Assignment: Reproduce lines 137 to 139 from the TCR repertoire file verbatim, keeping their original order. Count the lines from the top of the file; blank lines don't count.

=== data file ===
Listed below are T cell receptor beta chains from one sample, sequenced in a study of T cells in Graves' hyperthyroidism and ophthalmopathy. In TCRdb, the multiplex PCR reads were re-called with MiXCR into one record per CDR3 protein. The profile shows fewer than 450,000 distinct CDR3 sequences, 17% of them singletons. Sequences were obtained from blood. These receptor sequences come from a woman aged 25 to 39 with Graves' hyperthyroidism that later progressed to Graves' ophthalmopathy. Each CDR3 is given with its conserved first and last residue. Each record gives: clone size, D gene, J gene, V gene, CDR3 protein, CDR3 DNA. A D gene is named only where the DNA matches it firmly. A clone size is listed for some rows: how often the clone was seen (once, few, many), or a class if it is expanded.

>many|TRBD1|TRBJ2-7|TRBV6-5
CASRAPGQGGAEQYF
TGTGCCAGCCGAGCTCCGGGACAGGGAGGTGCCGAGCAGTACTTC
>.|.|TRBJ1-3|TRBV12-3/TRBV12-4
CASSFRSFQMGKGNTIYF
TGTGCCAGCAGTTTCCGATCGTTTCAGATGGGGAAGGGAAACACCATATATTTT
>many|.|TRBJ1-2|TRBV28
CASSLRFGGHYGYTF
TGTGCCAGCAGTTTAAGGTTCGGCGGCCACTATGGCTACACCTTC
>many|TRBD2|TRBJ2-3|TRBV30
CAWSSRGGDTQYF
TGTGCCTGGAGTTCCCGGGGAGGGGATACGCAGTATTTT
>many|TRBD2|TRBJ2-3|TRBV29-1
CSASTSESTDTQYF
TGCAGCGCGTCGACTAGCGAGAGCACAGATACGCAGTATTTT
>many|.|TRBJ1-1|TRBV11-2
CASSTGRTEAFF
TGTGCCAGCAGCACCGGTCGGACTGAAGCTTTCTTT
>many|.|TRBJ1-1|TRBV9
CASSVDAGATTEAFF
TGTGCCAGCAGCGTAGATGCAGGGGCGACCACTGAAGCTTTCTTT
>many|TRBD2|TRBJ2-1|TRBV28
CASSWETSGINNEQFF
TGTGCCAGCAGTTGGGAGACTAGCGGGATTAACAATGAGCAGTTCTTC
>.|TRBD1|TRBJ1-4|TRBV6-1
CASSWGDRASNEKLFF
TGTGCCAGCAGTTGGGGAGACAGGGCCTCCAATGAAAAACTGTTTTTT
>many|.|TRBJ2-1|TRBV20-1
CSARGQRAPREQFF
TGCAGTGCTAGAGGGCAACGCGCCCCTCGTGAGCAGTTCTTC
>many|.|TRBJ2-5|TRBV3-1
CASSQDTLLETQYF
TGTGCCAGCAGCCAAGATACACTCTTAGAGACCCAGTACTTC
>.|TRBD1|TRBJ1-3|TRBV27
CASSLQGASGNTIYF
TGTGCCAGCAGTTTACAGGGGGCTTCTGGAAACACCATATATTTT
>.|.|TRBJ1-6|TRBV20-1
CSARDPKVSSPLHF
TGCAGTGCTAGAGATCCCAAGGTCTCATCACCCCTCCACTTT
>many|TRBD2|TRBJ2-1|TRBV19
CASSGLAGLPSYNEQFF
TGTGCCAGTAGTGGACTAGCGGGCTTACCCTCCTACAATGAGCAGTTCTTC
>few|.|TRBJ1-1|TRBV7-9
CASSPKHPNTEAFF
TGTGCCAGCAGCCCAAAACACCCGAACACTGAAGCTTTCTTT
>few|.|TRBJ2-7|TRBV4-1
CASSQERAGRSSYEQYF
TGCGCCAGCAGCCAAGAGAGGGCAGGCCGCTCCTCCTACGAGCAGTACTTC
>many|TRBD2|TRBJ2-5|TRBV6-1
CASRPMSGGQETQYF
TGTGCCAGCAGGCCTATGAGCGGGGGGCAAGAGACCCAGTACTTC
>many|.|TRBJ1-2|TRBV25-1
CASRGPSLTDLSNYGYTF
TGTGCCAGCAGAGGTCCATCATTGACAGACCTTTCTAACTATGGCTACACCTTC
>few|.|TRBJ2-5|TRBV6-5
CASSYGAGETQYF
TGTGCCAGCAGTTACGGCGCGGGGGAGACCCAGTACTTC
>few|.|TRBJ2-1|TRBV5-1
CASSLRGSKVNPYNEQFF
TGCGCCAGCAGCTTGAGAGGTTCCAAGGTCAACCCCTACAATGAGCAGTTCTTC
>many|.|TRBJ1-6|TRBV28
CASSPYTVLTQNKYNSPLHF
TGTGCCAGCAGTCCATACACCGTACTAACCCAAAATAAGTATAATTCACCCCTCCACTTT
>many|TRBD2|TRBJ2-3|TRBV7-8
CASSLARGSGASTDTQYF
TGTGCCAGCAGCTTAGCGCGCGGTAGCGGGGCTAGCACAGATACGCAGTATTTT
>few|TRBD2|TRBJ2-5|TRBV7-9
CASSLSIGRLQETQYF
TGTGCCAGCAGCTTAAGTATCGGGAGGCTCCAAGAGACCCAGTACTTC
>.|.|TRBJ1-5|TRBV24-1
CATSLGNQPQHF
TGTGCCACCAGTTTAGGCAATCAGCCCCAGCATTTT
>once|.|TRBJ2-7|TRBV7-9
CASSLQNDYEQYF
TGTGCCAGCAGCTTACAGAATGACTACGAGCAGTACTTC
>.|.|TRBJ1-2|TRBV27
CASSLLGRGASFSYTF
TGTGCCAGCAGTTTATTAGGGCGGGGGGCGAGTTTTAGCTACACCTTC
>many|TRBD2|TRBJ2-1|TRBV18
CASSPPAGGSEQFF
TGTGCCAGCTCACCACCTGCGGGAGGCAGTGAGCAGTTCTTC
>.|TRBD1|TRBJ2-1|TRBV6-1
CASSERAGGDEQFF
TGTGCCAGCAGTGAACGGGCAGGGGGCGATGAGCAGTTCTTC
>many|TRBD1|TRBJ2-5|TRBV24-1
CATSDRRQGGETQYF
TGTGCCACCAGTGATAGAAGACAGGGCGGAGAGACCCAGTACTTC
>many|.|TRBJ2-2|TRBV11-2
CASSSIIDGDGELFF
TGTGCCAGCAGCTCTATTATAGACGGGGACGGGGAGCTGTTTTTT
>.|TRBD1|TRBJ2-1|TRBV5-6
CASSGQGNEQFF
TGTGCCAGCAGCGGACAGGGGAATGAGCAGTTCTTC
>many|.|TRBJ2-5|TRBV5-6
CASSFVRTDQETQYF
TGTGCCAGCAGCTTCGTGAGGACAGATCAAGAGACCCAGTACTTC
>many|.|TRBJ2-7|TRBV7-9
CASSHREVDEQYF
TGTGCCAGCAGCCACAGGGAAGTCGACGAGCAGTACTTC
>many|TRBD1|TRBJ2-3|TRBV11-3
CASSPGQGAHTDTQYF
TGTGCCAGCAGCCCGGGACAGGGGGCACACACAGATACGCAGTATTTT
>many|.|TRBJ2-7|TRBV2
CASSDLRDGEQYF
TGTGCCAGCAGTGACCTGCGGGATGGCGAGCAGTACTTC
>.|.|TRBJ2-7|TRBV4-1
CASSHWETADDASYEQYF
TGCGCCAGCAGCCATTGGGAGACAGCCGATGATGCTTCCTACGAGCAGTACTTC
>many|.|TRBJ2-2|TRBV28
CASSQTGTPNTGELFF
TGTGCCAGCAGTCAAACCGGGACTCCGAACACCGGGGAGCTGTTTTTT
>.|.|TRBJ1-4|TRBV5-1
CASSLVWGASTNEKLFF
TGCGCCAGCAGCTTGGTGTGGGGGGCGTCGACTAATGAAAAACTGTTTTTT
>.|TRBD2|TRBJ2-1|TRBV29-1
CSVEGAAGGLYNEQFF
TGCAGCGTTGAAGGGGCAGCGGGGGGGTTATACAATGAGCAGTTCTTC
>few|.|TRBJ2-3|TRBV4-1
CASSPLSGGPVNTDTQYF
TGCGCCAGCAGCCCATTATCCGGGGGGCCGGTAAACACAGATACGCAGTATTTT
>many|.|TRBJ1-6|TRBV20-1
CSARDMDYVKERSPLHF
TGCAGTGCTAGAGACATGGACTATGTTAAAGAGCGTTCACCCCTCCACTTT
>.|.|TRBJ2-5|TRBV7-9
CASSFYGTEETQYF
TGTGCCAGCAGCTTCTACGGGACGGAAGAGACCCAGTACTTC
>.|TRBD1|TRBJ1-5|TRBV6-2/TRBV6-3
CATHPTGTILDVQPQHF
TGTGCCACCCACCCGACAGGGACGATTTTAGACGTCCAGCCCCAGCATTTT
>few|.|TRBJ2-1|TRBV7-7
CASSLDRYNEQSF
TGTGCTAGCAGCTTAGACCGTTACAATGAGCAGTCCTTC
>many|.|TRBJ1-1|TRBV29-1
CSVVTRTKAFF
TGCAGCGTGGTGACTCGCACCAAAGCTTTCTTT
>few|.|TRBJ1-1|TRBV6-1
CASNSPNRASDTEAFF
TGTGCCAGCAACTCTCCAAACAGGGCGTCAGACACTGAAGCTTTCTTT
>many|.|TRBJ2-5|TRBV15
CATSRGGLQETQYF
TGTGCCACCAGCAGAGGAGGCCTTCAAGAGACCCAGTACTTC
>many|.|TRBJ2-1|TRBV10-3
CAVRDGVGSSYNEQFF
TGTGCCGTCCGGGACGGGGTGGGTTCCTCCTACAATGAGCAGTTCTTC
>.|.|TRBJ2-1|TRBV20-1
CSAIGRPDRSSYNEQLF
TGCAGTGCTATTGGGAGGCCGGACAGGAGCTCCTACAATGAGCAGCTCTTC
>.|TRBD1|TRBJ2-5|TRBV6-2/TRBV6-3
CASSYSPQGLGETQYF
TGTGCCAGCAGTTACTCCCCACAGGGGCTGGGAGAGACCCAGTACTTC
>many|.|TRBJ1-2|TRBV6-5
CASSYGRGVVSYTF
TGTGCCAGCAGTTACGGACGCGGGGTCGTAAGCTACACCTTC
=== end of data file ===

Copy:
>few|.|TRBJ1-1|TRBV6-1
CASNSPNRASDTEAFF
TGTGCCAGCAACTCTCCAAACAGGGCGTCAGACACTGAAGCTTTCTTT